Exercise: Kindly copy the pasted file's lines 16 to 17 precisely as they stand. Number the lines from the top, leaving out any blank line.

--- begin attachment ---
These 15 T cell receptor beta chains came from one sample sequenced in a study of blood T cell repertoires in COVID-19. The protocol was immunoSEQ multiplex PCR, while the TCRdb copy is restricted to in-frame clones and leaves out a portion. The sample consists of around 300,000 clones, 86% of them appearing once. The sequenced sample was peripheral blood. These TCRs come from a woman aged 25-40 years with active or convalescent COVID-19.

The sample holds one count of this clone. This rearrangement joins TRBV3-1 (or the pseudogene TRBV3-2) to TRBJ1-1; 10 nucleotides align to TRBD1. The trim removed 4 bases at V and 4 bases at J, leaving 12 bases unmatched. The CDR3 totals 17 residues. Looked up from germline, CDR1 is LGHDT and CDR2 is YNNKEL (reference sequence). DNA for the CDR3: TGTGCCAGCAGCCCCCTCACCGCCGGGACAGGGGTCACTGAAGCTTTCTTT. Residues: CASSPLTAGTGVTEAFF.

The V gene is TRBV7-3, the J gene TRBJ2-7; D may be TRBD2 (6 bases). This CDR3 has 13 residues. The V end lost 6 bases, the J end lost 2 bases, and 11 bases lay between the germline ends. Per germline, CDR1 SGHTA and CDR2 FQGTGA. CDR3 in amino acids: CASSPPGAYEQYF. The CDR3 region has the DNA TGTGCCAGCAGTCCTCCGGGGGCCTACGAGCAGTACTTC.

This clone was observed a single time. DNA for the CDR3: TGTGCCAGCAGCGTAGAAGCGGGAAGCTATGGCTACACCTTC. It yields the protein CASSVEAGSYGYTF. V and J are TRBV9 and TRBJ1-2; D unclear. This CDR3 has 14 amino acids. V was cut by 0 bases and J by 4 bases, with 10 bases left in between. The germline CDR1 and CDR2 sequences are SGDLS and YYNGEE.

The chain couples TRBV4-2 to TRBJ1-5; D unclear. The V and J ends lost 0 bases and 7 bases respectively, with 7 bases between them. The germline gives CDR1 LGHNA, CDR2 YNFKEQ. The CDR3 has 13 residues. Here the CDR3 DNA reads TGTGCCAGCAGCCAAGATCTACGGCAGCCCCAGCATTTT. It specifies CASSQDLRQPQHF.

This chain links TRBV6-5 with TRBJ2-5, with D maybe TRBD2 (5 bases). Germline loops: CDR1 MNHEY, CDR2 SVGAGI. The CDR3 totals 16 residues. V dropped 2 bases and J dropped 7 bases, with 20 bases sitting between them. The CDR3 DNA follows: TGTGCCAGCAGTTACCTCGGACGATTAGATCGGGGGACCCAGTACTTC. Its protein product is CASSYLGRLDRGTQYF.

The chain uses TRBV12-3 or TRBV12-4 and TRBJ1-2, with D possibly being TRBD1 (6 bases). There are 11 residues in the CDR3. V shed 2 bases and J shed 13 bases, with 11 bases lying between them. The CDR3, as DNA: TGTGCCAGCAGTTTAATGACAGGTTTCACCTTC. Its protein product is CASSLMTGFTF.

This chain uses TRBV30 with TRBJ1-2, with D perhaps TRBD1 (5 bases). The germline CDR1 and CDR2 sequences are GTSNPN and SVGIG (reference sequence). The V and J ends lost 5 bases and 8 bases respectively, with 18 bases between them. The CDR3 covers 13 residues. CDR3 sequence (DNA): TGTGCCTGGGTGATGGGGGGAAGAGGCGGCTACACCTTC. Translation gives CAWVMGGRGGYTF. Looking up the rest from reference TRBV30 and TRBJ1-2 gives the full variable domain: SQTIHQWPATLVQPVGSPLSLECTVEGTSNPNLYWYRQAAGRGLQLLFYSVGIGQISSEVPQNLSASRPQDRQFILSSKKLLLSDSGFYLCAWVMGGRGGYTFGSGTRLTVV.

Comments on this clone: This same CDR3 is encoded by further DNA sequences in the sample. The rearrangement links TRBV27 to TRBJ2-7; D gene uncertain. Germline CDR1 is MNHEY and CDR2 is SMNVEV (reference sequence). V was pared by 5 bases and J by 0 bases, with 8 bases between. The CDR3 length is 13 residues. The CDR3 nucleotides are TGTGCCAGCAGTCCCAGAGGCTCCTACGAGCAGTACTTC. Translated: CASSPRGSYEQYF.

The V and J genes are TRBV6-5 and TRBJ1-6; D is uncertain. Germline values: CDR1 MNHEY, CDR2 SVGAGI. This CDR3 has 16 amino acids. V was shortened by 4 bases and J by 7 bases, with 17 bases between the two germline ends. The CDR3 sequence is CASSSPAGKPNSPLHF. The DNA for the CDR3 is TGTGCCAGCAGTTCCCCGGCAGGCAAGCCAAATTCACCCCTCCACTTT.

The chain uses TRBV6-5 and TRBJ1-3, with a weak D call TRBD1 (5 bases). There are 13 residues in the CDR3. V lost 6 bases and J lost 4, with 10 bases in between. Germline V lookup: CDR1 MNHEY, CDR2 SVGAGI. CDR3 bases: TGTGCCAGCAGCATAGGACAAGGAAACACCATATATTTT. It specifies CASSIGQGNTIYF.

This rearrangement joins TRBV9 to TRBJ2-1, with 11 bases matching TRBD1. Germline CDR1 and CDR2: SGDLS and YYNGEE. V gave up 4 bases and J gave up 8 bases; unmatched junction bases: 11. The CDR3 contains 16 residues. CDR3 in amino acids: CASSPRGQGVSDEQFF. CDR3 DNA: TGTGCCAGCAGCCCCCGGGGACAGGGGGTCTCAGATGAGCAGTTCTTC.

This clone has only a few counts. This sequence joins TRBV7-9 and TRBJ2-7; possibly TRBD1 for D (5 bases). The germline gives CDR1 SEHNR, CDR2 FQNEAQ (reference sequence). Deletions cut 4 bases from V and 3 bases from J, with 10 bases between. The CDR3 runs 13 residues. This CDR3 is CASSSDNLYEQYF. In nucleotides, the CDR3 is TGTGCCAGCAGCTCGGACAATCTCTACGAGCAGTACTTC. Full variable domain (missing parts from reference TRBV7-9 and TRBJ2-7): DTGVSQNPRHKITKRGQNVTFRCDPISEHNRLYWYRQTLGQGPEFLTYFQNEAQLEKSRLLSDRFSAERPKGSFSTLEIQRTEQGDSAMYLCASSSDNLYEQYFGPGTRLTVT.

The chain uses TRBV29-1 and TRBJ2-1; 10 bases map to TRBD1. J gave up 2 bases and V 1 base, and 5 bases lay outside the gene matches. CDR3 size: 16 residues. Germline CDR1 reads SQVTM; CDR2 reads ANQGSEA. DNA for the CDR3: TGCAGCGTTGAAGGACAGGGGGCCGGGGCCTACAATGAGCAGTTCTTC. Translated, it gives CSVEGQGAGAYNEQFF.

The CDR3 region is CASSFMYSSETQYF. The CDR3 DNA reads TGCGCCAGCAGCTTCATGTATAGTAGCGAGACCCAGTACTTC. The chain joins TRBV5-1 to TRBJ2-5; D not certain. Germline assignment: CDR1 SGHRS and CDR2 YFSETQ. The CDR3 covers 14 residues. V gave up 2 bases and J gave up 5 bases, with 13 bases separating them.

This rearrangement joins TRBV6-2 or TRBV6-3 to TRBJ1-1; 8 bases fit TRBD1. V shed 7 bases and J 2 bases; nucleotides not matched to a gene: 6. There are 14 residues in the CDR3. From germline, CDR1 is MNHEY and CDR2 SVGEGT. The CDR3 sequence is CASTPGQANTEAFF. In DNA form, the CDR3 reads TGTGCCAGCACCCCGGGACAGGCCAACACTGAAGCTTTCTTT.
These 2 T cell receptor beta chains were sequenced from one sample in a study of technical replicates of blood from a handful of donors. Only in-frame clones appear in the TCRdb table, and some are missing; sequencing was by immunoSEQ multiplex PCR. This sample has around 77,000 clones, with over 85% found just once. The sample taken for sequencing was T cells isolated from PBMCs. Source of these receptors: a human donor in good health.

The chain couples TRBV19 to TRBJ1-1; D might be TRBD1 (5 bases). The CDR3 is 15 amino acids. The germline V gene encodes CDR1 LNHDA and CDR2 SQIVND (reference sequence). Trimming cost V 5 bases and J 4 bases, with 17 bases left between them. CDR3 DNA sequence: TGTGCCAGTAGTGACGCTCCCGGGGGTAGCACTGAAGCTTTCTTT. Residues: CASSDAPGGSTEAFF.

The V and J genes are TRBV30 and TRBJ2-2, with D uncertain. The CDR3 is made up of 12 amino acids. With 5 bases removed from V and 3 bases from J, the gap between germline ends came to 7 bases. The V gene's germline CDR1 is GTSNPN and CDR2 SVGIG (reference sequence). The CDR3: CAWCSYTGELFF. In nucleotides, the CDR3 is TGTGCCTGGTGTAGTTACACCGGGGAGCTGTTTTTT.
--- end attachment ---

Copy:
This rearrangement joins TRBV6-2 or TRBV6-3 to TRBJ1-1; 8 bases fit TRBD1. V shed 7 bases and J 2 bases; nucleotides not matched to a gene: 6. There are 14 residues in the CDR3. From germline, CDR1 is MNHEY and CDR2 SVGEGT. The CDR3 sequence is CASTPGQANTEAFF. In DNA form, the CDR3 reads TGTGCCAGCACCCCGGGACAGGCCAACACTGAAGCTTTCTTT.
These 2 T cell receptor beta chains were sequenced from one sample in a study of technical replicates of blood from a handful of donors. Only in-frame clones appear in the TCRdb table, and some are missing; sequencing was by immunoSEQ multiplex PCR. This sample has around 77,000 clones, with over 85% found just once. The sample taken for sequencing was T cells isolated from PBMCs. Source of these receptors: a human donor in good health.